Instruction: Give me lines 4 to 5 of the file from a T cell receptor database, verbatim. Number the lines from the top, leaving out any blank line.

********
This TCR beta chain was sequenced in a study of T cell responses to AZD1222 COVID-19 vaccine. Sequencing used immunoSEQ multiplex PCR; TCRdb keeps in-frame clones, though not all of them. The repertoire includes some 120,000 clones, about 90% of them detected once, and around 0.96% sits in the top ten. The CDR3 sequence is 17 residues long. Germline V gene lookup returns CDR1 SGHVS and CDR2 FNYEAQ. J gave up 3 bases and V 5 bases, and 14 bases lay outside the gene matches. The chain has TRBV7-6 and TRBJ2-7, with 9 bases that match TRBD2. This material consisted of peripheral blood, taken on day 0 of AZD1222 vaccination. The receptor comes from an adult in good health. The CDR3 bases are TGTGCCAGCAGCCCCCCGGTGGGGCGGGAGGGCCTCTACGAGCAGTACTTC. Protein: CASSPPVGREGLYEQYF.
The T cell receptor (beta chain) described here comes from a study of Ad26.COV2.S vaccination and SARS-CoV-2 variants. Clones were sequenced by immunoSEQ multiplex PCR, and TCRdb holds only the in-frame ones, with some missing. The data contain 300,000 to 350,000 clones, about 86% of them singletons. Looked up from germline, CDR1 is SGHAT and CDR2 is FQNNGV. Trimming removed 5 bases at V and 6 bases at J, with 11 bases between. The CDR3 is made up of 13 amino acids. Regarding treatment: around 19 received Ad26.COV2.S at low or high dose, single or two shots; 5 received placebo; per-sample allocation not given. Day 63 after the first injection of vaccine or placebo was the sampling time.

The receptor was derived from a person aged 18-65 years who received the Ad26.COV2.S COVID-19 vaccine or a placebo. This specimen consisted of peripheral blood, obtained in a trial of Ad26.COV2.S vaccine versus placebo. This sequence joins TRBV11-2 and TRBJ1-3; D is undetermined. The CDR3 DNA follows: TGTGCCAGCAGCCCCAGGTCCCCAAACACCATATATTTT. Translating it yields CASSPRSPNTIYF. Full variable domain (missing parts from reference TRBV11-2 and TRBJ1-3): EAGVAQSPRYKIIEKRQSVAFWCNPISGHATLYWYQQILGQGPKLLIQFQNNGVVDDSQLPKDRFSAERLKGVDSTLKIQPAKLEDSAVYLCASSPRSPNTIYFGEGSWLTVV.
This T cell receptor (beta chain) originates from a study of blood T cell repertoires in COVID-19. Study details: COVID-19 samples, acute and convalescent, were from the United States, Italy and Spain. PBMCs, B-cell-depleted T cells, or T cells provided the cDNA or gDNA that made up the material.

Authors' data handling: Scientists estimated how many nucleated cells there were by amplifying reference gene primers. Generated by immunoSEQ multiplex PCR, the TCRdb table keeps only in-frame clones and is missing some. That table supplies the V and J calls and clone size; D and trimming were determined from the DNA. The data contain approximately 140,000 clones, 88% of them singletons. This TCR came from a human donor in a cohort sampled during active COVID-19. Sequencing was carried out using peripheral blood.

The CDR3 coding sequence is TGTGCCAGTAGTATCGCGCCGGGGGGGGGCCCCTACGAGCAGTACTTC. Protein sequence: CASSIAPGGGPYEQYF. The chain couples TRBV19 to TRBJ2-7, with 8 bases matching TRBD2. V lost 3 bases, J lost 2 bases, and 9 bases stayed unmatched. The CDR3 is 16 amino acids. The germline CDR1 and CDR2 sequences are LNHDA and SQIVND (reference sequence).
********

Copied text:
This T cell receptor (beta chain) originates from a study of blood T cell repertoires in COVID-19. Study details: COVID-19 samples, acute and convalescent, were from the United States, Italy and Spain. PBMCs, B-cell-depleted T cells, or T cells provided the cDNA or gDNA that made up the material.

Authors' data handling: Scientists estimated how many nucleated cells there were by amplifying reference gene primers. Generated by immunoSEQ multiplex PCR, the TCRdb table keeps only in-frame clones and is missing some. That table supplies the V and J calls and clone size; D and trimming were determined from the DNA. The data contain approximately 140,000 clones, 88% of them singletons. This TCR came from a human donor in a cohort sampled during active COVID-19. Sequencing was carried out using peripheral blood.